By Hedwig Kröner and Brecht Decaluwé in Compiègne
On the eve of the race, Cyclingnews has collected a few rider comments about the state of the most topical pavé sector of Paris-Roubaix: La Trouée d'Arenberg, the Arenberg forest - a mythical piece of road in France, not only known for its terrible consequences on the racers' limbs and hands, but also for the thousands of workmen who used to take it to factory work in the first part of last century.
In any case, the Arenberg trench was taken out of the 'Enfer du Nord' last year, but put back in the parcours this year after a concerted effort to clean and restore the cobbles. But what should have ended the polemics about the inclusion of the 2400 metres-long pavé road in the race, seems to lead to even more opinions, as the state of the cobbles are perceived differently depending on who is asked.
Discovery rider George Hincapie, certainly one of the more experienced Paris-Roubaix contenders, found the Arenberg forest unchanged. "It's not any better than I remember; it's pretty rough!" he said. "My fingers still hurt from riding it yesterday, so I can imagine what they'll feel like after tomorrow's race..."
Tom Boonen's team mate Kevin Hulsmans, rated by the world champion himself as his main rival for the win in Paris-Roubaix, also couldn't tell the difference: "The road hasn't improved compared to its previous condition," he said.
Gerolsteiner Classics rider Frank Hoj agreed. "It was the same as before when I rode it, it hasn't changed," he said after he had reconnoitered the course.
Belgian Leif Hoste (Discovery) didn't care about the famous pavé section in Northern France. "The cobbles are certainly not feeling better than they did in the past," he said dryly.
Davitamon's Peter Van Petegem is a past winner so he knows all about this cobbled road, but said, "For me, it's nothing new. It would be new if they would've asphalted the road. The name of the road itself makes everybody nervous, though."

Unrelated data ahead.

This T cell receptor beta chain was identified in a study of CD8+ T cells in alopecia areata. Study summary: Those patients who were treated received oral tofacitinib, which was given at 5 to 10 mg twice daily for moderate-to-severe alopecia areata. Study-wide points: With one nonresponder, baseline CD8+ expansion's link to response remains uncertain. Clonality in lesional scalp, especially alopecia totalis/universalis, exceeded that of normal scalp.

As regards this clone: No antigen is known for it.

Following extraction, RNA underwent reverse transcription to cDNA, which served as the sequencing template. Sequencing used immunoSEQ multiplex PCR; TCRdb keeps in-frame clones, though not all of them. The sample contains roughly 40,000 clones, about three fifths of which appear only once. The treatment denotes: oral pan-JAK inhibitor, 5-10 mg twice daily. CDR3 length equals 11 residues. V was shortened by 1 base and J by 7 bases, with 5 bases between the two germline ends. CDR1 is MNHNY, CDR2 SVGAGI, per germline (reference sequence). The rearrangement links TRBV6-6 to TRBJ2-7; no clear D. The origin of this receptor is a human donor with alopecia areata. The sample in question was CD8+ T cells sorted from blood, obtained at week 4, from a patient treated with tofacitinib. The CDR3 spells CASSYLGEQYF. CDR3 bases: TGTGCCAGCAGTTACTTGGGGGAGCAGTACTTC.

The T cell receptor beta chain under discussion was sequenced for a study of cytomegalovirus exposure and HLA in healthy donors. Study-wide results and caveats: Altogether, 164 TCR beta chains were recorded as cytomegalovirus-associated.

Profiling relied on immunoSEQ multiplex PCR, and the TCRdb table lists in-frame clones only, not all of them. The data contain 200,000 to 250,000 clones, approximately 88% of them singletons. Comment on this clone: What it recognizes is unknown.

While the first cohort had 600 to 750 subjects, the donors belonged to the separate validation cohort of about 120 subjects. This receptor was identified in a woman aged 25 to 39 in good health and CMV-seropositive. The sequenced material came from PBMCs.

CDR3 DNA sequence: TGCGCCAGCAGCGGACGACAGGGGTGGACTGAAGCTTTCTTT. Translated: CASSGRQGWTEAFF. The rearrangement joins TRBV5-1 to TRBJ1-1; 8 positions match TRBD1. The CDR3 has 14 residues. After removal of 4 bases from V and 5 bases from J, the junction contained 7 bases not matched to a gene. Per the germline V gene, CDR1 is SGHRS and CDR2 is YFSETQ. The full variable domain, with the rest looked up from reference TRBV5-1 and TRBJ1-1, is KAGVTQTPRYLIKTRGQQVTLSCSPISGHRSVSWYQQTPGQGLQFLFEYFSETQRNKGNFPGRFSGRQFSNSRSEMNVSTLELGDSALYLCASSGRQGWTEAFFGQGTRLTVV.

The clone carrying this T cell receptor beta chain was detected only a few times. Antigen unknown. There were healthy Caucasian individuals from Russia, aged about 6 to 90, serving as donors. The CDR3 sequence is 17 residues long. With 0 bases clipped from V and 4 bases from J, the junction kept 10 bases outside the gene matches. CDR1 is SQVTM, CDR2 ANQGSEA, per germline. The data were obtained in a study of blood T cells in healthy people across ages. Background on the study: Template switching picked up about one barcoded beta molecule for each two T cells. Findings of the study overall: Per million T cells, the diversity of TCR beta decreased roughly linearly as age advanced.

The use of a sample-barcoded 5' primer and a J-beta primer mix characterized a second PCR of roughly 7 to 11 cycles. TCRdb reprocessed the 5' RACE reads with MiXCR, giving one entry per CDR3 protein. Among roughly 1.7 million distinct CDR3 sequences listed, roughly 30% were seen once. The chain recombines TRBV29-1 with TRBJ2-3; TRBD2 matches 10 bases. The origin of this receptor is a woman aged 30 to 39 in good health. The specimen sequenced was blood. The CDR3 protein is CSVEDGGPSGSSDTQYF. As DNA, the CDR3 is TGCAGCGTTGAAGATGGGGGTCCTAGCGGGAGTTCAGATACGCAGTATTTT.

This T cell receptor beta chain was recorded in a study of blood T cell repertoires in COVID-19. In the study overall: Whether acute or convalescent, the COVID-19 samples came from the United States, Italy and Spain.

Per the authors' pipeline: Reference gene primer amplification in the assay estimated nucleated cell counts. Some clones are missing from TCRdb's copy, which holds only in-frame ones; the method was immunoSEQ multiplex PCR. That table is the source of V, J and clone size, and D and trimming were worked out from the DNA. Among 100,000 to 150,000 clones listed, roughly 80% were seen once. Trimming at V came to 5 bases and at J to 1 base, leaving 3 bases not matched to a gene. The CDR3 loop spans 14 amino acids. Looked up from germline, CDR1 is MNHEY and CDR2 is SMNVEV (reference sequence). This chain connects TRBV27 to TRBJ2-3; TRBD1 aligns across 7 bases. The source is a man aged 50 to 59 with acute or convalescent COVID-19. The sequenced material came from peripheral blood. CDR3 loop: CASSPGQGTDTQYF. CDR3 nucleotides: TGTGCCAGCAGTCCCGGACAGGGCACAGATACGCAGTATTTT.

The Arenberg forest - La Fôret de Raismes-Saint-Amand-Wallers to give it its full name - is also famous for its good bird watching, Cyclingnews was told. The road itself is officially known as the Drève des Boules d'Hérin and is jreferred to as the Trouée d'Arenberg only in connection with the 110 year-old bike race.
Big Norwegian Thor Hushovd actually thought that the work performed by local volunteers of the "Friends of Paris-Roubaix" had been counter-productive. "I think they just made it worse," The Crédit Agricole rider said. "They took away all the earth and grass that was between the stones and replaced it with sand - but they didn't put enough of it. So the space between the cobbles is quite big!"
Slovenian Uros Murn (Phonak) doesn't have good memories about his previous passage at the Arenberg forest, two years ago: "I fell at that passage, so the race was over for me," he said. "There is a big part of luck involved with a good performance in Paris-Roubaix. You need to be up front all the time and that's hard."
Experienced Dutchman Aart Vierhouten (Skil-Shimano) isn't scared of the trench, and skipped the traditional reconnaissance. "Why should I do the reconnaissance ride if you did this race nine times?," he asked. "You've got to enter the zone in the Top 20. If not, you'll lose too much energy trying to come back."